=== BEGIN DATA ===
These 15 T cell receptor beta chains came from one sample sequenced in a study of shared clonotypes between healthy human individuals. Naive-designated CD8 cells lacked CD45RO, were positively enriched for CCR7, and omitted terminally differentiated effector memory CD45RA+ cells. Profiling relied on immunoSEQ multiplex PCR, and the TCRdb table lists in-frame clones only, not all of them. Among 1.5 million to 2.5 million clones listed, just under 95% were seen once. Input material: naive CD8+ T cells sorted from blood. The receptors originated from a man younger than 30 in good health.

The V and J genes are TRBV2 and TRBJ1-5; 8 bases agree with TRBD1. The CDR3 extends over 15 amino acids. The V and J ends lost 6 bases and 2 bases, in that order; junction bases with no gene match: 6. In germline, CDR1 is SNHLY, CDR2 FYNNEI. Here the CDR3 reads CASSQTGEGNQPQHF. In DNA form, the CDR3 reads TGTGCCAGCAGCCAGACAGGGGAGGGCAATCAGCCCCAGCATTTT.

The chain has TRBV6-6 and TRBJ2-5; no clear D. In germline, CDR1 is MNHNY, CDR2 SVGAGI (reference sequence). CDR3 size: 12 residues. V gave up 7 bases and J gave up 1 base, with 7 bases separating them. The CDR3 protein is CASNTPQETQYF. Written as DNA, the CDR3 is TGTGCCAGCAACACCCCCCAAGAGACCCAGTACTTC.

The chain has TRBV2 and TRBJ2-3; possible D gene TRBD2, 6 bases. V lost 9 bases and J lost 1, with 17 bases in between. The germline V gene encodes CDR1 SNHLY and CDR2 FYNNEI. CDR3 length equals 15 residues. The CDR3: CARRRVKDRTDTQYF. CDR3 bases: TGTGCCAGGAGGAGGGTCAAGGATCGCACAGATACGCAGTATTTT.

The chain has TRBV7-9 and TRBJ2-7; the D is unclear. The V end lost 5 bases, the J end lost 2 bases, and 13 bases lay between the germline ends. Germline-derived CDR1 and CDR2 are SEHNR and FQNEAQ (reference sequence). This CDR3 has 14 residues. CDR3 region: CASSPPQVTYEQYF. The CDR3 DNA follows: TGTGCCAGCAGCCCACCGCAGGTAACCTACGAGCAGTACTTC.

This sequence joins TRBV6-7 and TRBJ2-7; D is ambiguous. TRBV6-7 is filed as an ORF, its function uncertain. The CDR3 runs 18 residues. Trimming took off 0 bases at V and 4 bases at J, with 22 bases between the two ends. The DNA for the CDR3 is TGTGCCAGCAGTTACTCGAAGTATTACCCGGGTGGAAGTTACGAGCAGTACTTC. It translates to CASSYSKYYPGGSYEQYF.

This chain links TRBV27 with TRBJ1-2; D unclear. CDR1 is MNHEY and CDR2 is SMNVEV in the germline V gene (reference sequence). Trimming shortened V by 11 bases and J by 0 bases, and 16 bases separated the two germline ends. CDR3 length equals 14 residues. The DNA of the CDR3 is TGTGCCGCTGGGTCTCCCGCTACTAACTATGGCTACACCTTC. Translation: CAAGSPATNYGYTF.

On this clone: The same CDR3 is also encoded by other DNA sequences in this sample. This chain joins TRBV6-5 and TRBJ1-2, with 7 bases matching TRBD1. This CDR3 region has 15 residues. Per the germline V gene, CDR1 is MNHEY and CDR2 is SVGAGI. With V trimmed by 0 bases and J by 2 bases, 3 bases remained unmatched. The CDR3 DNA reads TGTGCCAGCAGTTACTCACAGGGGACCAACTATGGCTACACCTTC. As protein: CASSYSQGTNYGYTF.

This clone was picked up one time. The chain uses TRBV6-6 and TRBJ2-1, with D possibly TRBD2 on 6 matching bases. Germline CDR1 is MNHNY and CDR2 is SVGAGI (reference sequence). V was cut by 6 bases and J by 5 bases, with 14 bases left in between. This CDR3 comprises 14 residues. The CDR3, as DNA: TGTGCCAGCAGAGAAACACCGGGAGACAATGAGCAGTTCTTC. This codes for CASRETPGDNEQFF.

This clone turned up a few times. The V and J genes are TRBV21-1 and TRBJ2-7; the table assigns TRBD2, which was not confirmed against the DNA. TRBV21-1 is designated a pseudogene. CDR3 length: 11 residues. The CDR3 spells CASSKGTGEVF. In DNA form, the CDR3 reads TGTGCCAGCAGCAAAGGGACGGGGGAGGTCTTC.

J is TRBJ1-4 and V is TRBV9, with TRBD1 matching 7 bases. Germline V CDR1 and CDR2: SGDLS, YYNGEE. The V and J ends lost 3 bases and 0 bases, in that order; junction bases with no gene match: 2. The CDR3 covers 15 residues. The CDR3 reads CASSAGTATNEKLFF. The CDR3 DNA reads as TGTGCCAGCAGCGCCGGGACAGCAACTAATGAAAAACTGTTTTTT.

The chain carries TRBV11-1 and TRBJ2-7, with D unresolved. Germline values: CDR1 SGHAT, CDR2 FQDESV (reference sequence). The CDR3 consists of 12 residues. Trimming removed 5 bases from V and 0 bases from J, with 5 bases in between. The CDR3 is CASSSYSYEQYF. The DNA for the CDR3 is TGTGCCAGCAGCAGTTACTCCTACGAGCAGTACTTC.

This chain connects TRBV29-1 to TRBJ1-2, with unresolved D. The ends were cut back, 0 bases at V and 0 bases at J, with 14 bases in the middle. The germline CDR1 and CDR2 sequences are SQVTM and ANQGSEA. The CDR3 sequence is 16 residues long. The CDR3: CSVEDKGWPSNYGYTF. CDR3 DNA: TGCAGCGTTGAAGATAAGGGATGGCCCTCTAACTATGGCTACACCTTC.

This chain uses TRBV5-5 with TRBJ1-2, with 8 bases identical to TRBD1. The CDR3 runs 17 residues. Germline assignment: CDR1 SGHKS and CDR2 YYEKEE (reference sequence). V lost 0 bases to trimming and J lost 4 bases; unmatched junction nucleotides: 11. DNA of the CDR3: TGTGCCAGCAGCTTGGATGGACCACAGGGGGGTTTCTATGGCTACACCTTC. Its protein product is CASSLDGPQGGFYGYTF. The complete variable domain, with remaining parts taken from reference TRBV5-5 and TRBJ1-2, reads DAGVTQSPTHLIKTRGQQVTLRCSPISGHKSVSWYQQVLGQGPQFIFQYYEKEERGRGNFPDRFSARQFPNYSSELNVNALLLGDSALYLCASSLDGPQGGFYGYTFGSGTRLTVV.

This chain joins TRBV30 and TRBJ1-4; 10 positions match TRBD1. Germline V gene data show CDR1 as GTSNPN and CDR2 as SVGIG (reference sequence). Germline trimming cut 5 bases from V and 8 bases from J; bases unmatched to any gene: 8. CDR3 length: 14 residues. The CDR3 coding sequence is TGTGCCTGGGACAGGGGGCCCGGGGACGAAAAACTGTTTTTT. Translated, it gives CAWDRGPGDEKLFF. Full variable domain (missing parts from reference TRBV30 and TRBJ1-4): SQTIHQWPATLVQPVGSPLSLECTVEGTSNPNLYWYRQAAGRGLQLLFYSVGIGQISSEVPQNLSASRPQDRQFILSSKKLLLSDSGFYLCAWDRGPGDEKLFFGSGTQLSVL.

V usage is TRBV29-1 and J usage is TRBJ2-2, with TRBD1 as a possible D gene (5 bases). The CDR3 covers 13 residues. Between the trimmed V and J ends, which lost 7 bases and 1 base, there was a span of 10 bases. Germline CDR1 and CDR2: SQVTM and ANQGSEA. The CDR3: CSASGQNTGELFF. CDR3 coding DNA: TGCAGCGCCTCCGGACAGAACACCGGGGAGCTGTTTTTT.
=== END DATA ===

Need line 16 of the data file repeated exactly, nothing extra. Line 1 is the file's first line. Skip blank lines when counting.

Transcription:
V usage is TRBV29-1 and J usage is TRBJ2-2, with TRBD1 as a possible D gene (5 bases). The CDR3 covers 13 residues. Between the trimmed V and J ends, which lost 7 bases and 1 base, there was a span of 10 bases. Germline CDR1 and CDR2: SQVTM and ANQGSEA. The CDR3: CSASGQNTGELFF. CDR3 coding DNA: TGCAGCGCCTCCGGACAGAACACCGGGGAGCTGTTTTTT.